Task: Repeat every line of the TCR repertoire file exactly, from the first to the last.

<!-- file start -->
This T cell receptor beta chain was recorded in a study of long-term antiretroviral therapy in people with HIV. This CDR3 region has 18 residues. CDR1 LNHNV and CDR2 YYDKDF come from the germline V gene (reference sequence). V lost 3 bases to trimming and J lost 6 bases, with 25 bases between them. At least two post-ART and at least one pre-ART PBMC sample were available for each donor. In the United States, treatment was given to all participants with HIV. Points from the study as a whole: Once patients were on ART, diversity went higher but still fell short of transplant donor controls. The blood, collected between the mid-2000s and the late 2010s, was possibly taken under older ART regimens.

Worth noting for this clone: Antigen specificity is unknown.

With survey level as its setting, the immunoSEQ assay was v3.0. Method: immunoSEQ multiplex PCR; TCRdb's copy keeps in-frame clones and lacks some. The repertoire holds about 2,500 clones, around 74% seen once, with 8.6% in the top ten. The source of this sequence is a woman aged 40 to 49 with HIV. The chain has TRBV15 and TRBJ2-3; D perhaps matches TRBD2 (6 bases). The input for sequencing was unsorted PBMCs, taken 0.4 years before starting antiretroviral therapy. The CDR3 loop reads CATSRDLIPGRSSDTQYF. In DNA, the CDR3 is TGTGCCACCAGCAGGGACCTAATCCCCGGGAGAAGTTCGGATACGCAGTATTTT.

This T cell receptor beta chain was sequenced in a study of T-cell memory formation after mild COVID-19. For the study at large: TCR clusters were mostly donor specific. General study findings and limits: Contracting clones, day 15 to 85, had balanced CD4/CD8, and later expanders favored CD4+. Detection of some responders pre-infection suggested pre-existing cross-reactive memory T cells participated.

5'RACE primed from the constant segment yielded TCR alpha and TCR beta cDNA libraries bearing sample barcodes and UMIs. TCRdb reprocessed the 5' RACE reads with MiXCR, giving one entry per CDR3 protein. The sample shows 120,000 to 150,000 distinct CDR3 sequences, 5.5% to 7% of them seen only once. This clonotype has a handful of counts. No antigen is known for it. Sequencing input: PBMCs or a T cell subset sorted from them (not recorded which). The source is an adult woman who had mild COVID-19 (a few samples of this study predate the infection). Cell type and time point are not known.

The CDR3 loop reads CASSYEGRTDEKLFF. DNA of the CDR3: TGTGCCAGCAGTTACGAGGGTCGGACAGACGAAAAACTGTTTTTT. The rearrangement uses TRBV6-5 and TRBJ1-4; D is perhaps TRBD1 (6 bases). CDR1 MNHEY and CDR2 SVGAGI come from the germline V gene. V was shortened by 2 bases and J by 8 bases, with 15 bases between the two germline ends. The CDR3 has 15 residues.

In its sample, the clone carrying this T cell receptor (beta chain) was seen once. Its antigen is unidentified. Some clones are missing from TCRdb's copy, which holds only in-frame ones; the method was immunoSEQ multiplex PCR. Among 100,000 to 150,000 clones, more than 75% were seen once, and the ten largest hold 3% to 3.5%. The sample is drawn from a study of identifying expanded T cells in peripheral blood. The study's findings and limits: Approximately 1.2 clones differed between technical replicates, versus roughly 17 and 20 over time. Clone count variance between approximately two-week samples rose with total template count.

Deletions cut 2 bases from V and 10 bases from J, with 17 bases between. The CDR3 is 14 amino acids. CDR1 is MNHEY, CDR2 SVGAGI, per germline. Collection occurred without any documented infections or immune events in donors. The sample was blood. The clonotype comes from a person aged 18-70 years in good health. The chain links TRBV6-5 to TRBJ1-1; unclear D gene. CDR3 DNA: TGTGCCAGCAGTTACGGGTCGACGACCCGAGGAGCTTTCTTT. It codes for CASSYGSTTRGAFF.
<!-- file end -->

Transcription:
This T cell receptor beta chain was recorded in a study of long-term antiretroviral therapy in people with HIV. This CDR3 region has 18 residues. CDR1 LNHNV and CDR2 YYDKDF come from the germline V gene (reference sequence). V lost 3 bases to trimming and J lost 6 bases, with 25 bases between them. At least two post-ART and at least one pre-ART PBMC sample were available for each donor. In the United States, treatment was given to all participants with HIV. Points from the study as a whole: Once patients were on ART, diversity went higher but still fell short of transplant donor controls. The blood, collected between the mid-2000s and the late 2010s, was possibly taken under older ART regimens.

Worth noting for this clone: Antigen specificity is unknown.

With survey level as its setting, the immunoSEQ assay was v3.0. Method: immunoSEQ multiplex PCR; TCRdb's copy keeps in-frame clones and lacks some. The repertoire holds about 2,500 clones, around 74% seen once, with 8.6% in the top ten. The source of this sequence is a woman aged 40 to 49 with HIV. The chain has TRBV15 and TRBJ2-3; D perhaps matches TRBD2 (6 bases). The input for sequencing was unsorted PBMCs, taken 0.4 years before starting antiretroviral therapy. The CDR3 loop reads CATSRDLIPGRSSDTQYF. In DNA, the CDR3 is TGTGCCACCAGCAGGGACCTAATCCCCGGGAGAAGTTCGGATACGCAGTATTTT.

This T cell receptor beta chain was sequenced in a study of T-cell memory formation after mild COVID-19. For the study at large: TCR clusters were mostly donor specific. General study findings and limits: Contracting clones, day 15 to 85, had balanced CD4/CD8, and later expanders favored CD4+. Detection of some responders pre-infection suggested pre-existing cross-reactive memory T cells participated.

5'RACE primed from the constant segment yielded TCR alpha and TCR beta cDNA libraries bearing sample barcodes and UMIs. TCRdb reprocessed the 5' RACE reads with MiXCR, giving one entry per CDR3 protein. The sample shows 120,000 to 150,000 distinct CDR3 sequences, 5.5% to 7% of them seen only once. This clonotype has a handful of counts. No antigen is known for it. Sequencing input: PBMCs or a T cell subset sorted from them (not recorded which). The source is an adult woman who had mild COVID-19 (a few samples of this study predate the infection). Cell type and time point are not known.

The CDR3 loop reads CASSYEGRTDEKLFF. DNA of the CDR3: TGTGCCAGCAGTTACGAGGGTCGGACAGACGAAAAACTGTTTTTT. The rearrangement uses TRBV6-5 and TRBJ1-4; D is perhaps TRBD1 (6 bases). CDR1 MNHEY and CDR2 SVGAGI come from the germline V gene. V was shortened by 2 bases and J by 8 bases, with 15 bases between the two germline ends. The CDR3 has 15 residues.

In its sample, the clone carrying this T cell receptor (beta chain) was seen once. Its antigen is unidentified. Some clones are missing from TCRdb's copy, which holds only in-frame ones; the method was immunoSEQ multiplex PCR. Among 100,000 to 150,000 clones, more than 75% were seen once, and the ten largest hold 3% to 3.5%. The sample is drawn from a study of identifying expanded T cells in peripheral blood. The study's findings and limits: Approximately 1.2 clones differed between technical replicates, versus roughly 17 and 20 over time. Clone count variance between approximately two-week samples rose with total template count.

Deletions cut 2 bases from V and 10 bases from J, with 17 bases between. The CDR3 is 14 amino acids. CDR1 is MNHEY, CDR2 SVGAGI, per germline. Collection occurred without any documented infections or immune events in donors. The sample was blood. The clonotype comes from a person aged 18-70 years in good health. The chain links TRBV6-5 to TRBJ1-1; unclear D gene. CDR3 DNA: TGTGCCAGCAGTTACGGGTCGACGACCCGAGGAGCTTTCTTT. It codes for CASSYGSTTRGAFF.